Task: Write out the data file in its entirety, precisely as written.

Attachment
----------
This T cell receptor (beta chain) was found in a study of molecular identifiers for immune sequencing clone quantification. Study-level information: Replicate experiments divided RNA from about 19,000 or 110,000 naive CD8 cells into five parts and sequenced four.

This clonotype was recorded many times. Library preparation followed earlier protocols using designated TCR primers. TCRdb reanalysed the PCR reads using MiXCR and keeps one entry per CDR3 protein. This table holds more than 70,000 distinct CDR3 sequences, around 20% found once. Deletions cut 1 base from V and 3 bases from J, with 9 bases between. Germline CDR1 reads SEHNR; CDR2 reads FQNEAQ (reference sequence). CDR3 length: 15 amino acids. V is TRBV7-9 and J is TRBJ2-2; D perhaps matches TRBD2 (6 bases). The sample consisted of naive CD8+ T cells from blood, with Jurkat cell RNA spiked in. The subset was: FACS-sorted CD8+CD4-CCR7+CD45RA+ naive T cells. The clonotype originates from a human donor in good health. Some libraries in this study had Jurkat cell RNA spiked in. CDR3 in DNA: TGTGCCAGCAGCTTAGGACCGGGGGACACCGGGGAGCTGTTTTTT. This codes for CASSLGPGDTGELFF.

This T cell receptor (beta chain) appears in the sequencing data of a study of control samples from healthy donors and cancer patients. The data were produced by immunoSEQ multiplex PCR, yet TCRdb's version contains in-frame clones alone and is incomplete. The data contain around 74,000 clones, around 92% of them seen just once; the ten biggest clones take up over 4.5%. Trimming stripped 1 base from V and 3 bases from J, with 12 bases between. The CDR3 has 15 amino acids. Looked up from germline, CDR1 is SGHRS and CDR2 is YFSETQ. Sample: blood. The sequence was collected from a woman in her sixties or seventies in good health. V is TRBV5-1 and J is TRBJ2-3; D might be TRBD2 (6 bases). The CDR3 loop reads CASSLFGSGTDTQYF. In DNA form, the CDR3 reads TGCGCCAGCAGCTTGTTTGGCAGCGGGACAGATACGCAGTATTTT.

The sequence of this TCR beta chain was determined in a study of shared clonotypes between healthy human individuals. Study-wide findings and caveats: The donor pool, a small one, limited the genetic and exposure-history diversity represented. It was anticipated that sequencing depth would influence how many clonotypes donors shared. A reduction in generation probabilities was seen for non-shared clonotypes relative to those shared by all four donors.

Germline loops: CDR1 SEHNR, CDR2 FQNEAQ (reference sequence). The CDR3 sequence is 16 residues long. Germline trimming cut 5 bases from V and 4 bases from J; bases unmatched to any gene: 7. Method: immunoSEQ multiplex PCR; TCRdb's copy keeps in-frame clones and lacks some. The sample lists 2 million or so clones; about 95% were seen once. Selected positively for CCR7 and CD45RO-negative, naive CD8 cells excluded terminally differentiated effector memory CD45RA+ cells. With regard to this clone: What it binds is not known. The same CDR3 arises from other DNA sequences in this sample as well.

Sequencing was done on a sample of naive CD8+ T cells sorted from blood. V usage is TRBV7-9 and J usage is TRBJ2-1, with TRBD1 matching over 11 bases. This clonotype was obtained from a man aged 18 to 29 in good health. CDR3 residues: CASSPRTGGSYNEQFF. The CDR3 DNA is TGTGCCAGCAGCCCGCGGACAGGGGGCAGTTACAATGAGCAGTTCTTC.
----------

This T cell receptor (beta chain) was found in a study of molecular identifiers for immune sequencing clone quantification. Study-level information: Replicate experiments divided RNA from about 19,000 or 110,000 naive CD8 cells into five parts and sequenced four.

This clonotype was recorded many times. Library preparation followed earlier protocols using designated TCR primers. TCRdb reanalysed the PCR reads using MiXCR and keeps one entry per CDR3 protein. This table holds more than 70,000 distinct CDR3 sequences, around 20% found once. Deletions cut 1 base from V and 3 bases from J, with 9 bases between. Germline CDR1 reads SEHNR; CDR2 reads FQNEAQ (reference sequence). CDR3 length: 15 amino acids. V is TRBV7-9 and J is TRBJ2-2; D perhaps matches TRBD2 (6 bases). The sample consisted of naive CD8+ T cells from blood, with Jurkat cell RNA spiked in. The subset was: FACS-sorted CD8+CD4-CCR7+CD45RA+ naive T cells. The clonotype originates from a human donor in good health. Some libraries in this study had Jurkat cell RNA spiked in. CDR3 in DNA: TGTGCCAGCAGCTTAGGACCGGGGGACACCGGGGAGCTGTTTTTT. This codes for CASSLGPGDTGELFF.

This T cell receptor (beta chain) appears in the sequencing data of a study of control samples from healthy donors and cancer patients. The data were produced by immunoSEQ multiplex PCR, yet TCRdb's version contains in-frame clones alone and is incomplete. The data contain around 74,000 clones, around 92% of them seen just once; the ten biggest clones take up over 4.5%. Trimming stripped 1 base from V and 3 bases from J, with 12 bases between. The CDR3 has 15 amino acids. Looked up from germline, CDR1 is SGHRS and CDR2 is YFSETQ. Sample: blood. The sequence was collected from a woman in her sixties or seventies in good health. V is TRBV5-1 and J is TRBJ2-3; D might be TRBD2 (6 bases). The CDR3 loop reads CASSLFGSGTDTQYF. In DNA form, the CDR3 reads TGCGCCAGCAGCTTGTTTGGCAGCGGGACAGATACGCAGTATTTT.

The sequence of this TCR beta chain was determined in a study of shared clonotypes between healthy human individuals. Study-wide findings and caveats: The donor pool, a small one, limited the genetic and exposure-history diversity represented. It was anticipated that sequencing depth would influence how many clonotypes donors shared. A reduction in generation probabilities was seen for non-shared clonotypes relative to those shared by all four donors.

Germline loops: CDR1 SEHNR, CDR2 FQNEAQ (reference sequence). The CDR3 sequence is 16 residues long. Germline trimming cut 5 bases from V and 4 bases from J; bases unmatched to any gene: 7. Method: immunoSEQ multiplex PCR; TCRdb's copy keeps in-frame clones and lacks some. The sample lists 2 million or so clones; about 95% were seen once. Selected positively for CCR7 and CD45RO-negative, naive CD8 cells excluded terminally differentiated effector memory CD45RA+ cells. With regard to this clone: What it binds is not known. The same CDR3 arises from other DNA sequences in this sample as well.

Sequencing was done on a sample of naive CD8+ T cells sorted from blood. V usage is TRBV7-9 and J usage is TRBJ2-1, with TRBD1 matching over 11 bases. This clonotype was obtained from a man aged 18 to 29 in good health. CDR3 residues: CASSPRTGGSYNEQFF. The CDR3 DNA is TGTGCCAGCAGCCCGCGGACAGGGGGCAGTTACAATGAGCAGTTCTTC.